Electromagnetic Warfare Is Here

Is It Real, or Is It Photoshop?

Nowadays, a striking image can provoke wonder—you wonder whether it was simply created in a computer. Take the opening illustration for the article “Fear of Frying,” in this issue, which explains how best to protect your computers from electromagnetic attack. It shows a bank of servers in a room clad in metal, to shield against a briefcase e-bomb pictured just outside the room.

That’s no shoe-box diorama. To make that image, photographer Dan Saelinger [above] and his assistants built a life-size set in his Portland, Ore., studio. It took three days to construct, using materials sourced by stylist Birte Von Kampen. And it was 3 meters high.

“I just felt it would have more authenticity,” Saelinger says.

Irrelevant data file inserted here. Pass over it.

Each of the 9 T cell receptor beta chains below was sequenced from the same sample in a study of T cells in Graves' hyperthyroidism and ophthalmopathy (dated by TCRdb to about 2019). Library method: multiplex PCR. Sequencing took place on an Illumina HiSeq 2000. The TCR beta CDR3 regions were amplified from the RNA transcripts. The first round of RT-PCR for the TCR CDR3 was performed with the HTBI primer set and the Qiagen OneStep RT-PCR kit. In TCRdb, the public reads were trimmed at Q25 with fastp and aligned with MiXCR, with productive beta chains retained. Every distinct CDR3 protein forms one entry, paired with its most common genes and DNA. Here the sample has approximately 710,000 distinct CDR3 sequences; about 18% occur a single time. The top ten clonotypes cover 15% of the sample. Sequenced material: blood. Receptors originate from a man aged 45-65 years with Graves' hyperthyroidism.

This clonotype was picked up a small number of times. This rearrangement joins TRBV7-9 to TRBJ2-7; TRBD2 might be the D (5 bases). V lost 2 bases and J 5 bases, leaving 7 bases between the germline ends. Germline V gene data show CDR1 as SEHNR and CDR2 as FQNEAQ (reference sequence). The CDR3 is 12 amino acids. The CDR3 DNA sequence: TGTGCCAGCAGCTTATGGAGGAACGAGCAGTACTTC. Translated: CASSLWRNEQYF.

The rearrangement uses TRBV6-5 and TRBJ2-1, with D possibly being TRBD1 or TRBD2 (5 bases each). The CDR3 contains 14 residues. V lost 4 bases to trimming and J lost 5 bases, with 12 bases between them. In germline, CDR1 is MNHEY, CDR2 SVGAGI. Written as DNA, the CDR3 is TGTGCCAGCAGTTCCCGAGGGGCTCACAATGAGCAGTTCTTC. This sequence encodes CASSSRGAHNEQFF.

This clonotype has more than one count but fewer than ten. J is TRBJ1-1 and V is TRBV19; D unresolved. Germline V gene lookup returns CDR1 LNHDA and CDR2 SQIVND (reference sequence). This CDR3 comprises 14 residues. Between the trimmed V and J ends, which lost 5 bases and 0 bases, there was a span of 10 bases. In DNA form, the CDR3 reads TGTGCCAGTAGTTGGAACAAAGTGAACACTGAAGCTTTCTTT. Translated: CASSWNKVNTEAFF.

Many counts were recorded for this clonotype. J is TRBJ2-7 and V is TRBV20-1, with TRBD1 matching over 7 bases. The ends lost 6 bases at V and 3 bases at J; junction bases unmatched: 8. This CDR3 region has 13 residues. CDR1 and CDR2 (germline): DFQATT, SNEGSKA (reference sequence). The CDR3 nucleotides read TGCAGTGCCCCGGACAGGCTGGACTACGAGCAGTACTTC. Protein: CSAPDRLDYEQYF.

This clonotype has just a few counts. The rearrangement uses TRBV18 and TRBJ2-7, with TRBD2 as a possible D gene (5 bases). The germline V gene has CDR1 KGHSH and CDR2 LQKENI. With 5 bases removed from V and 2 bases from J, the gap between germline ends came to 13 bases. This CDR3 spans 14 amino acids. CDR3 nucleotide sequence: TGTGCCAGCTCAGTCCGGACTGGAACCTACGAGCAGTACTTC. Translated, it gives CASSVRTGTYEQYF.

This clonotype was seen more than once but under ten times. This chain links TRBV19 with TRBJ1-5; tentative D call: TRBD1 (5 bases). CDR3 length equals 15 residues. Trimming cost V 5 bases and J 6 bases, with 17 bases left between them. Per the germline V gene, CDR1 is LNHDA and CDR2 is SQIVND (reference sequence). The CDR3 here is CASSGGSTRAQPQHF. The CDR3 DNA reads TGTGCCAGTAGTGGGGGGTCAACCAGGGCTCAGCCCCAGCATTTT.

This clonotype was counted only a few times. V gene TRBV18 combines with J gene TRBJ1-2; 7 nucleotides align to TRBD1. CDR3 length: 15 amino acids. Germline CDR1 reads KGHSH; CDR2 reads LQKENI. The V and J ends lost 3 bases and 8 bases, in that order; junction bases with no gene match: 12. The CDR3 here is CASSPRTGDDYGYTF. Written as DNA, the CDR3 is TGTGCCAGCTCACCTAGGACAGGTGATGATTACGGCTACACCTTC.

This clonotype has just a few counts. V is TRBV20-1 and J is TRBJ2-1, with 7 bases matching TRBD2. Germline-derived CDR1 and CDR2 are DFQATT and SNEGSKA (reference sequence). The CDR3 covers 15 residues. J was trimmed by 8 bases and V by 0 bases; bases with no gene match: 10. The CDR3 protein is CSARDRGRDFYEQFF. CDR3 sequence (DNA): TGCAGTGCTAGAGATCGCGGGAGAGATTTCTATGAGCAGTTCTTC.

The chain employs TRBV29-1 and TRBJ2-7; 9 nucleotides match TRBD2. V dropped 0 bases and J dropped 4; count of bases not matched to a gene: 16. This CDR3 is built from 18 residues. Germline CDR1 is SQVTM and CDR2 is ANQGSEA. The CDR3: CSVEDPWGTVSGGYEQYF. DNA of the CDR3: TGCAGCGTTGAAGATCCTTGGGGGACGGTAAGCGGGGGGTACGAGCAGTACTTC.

Then came hours of shooting the room and the model, Paige Hendrix, followed by postproduction. All told, he and his troupe put in at least 120 person-hours of work to create that one image, Saelinger estimates.

“It was a lot about getting the lighting right,” he says. “We lit it from the back, to make it seem as if light is glowing through the room, and we had spotlights in front. Then we shot the model and the electromagnetic device, which the stylist built out of transparent plastic and a lot of electronic components.”

Only then, he says, did the digital fakery come in, beginning with a CGI rendering of a rack of servers and followed by hours of aligning light and shadow. “The goal is to make it look photographic,” says Saelinger, who is 35.

A day after the shoot, he had the room dismantled. “It’s torn down, then you move on to the next thing,” he says, wistfully.

What about the briefcase? Could we add it to Spectrum’s collection of curiosities? “Well, it’s built to last just for the shoot,” says Saelinger. “Put together with glue. Maybe too fragile to be shipped.” More wistfulness.

Fragile, yes, but a thing of beauty. And ready for a close-up, we suspect, if another of Saelinger’s shots needs an ominous-looking briefcase.